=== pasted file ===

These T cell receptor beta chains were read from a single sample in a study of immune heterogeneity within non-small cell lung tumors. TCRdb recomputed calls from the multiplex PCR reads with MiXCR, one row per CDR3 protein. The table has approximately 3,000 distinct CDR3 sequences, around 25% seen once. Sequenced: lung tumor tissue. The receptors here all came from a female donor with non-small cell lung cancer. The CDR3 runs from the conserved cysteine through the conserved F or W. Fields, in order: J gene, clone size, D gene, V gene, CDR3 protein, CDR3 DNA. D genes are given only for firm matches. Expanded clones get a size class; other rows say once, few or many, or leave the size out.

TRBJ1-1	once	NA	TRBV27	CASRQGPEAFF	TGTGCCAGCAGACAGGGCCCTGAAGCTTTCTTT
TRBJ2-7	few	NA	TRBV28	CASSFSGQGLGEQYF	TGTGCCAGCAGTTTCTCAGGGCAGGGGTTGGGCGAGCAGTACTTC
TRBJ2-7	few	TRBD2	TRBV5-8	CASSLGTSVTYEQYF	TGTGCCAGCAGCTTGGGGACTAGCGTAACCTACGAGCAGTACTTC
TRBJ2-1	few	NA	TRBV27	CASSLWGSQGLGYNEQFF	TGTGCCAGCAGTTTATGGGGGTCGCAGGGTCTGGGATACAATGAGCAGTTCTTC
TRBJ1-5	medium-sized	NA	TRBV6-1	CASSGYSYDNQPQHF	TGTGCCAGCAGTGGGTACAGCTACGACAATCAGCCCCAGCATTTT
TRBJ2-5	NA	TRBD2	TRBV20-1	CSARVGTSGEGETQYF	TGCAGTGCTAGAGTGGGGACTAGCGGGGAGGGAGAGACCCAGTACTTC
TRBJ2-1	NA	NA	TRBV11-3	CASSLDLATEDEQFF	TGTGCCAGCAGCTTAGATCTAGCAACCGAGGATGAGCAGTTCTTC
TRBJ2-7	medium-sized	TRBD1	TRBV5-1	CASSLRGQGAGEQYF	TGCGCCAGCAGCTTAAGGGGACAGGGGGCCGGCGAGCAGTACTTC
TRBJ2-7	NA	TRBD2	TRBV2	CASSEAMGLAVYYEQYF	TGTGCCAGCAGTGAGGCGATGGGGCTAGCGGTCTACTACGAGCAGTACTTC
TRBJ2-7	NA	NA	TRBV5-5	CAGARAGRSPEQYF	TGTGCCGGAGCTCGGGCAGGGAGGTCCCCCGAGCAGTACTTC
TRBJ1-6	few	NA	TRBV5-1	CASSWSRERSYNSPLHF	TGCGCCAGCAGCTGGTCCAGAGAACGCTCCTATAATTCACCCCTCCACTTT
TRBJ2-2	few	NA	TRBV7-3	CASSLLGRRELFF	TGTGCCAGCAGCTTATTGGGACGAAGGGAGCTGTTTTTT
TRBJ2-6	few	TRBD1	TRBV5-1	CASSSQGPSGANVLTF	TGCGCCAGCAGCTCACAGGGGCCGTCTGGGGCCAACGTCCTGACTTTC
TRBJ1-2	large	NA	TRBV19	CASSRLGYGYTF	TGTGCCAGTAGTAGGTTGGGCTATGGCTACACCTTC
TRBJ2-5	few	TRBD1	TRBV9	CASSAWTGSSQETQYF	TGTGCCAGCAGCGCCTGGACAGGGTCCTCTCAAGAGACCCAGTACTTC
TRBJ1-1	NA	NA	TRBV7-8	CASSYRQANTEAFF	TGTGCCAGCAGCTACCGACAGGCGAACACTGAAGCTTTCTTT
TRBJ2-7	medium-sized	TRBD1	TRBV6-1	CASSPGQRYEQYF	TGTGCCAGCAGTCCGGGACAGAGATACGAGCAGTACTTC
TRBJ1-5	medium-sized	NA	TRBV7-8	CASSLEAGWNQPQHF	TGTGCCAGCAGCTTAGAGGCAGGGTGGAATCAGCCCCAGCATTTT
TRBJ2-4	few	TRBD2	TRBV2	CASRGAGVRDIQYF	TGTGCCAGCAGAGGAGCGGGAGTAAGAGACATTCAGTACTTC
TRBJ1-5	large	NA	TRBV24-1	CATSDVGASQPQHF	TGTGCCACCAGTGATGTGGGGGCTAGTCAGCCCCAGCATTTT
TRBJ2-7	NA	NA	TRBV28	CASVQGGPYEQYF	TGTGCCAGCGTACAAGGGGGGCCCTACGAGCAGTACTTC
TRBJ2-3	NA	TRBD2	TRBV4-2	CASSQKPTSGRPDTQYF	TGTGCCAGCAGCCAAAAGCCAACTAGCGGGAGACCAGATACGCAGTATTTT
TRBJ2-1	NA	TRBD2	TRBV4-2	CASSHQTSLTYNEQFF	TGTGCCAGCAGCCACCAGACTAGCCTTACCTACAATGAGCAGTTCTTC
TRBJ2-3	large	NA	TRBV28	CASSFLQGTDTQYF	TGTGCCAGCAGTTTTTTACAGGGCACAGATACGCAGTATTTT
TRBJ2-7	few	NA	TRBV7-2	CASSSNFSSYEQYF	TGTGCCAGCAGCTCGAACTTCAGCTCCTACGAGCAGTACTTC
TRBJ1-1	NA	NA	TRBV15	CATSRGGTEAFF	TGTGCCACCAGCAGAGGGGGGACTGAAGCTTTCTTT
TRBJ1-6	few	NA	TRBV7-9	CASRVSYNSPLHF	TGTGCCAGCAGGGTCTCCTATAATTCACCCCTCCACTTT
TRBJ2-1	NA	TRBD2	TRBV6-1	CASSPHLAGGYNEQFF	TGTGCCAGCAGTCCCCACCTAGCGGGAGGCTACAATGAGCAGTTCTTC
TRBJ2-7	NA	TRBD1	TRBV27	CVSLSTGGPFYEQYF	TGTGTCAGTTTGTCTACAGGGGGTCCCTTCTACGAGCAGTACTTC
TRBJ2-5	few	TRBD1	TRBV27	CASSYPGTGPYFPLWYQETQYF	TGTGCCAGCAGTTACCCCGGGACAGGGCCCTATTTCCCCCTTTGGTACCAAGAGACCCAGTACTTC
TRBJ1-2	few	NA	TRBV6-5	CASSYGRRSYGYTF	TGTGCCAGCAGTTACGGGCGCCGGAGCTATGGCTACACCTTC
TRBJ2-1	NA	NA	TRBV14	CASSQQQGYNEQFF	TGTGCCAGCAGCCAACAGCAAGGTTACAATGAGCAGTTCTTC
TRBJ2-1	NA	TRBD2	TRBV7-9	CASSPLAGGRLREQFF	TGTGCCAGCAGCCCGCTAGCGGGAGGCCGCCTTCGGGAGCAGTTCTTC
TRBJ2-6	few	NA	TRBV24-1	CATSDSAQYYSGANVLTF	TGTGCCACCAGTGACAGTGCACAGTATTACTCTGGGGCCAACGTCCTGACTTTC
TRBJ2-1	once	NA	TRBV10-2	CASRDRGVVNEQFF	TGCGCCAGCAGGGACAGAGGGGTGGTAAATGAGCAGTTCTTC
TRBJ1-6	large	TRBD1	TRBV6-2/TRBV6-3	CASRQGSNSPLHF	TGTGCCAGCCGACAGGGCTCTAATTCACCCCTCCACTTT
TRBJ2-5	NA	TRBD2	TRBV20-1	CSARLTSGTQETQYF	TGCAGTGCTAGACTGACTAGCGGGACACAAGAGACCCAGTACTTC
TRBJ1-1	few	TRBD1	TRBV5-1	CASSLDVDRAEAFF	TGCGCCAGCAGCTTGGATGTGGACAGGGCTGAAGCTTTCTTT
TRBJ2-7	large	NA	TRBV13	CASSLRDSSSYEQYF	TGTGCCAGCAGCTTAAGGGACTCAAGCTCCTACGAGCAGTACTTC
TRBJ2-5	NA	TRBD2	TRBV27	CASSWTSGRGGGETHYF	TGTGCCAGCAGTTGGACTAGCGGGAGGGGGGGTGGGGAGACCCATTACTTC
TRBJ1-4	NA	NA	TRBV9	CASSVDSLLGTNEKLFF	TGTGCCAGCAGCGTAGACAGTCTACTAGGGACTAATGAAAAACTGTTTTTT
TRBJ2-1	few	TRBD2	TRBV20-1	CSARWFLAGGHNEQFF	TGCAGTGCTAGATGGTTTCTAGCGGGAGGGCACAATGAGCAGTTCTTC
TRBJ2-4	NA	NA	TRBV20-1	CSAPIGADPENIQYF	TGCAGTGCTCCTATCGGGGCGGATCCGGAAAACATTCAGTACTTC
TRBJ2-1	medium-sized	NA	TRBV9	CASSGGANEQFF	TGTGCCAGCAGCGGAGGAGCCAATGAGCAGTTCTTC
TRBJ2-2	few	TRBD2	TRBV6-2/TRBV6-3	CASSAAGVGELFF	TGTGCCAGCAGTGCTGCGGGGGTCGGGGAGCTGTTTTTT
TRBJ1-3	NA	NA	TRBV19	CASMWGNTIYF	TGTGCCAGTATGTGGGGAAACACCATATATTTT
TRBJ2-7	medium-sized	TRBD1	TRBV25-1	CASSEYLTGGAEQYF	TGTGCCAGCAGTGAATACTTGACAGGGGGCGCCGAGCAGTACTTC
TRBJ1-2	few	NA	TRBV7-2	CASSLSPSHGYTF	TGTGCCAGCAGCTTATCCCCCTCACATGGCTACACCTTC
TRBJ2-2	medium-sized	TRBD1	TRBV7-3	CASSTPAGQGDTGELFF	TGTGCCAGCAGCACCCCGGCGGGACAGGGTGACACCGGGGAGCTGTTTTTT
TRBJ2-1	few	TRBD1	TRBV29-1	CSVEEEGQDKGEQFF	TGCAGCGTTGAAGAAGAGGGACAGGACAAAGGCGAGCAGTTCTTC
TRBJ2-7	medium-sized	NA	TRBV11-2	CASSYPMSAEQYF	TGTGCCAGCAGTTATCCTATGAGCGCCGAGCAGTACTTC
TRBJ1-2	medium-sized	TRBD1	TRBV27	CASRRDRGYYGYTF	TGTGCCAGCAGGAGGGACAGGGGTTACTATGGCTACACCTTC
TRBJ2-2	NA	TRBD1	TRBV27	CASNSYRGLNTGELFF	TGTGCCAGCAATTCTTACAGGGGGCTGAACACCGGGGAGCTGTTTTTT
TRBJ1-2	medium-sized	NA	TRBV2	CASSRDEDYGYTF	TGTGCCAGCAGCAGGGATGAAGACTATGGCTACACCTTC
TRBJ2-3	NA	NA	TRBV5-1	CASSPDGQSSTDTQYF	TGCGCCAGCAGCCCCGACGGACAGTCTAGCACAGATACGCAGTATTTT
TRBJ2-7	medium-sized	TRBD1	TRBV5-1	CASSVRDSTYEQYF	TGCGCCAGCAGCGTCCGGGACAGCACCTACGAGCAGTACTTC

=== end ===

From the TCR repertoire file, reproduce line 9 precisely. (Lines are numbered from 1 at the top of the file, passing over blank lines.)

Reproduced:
TRBJ2-7	medium-sized	TRBD1	TRBV5-1	CASSLRGQGAGEQYF	TGCGCCAGCAGCTTAAGGGGACAGGGGGCCGGCGAGCAGTACTTC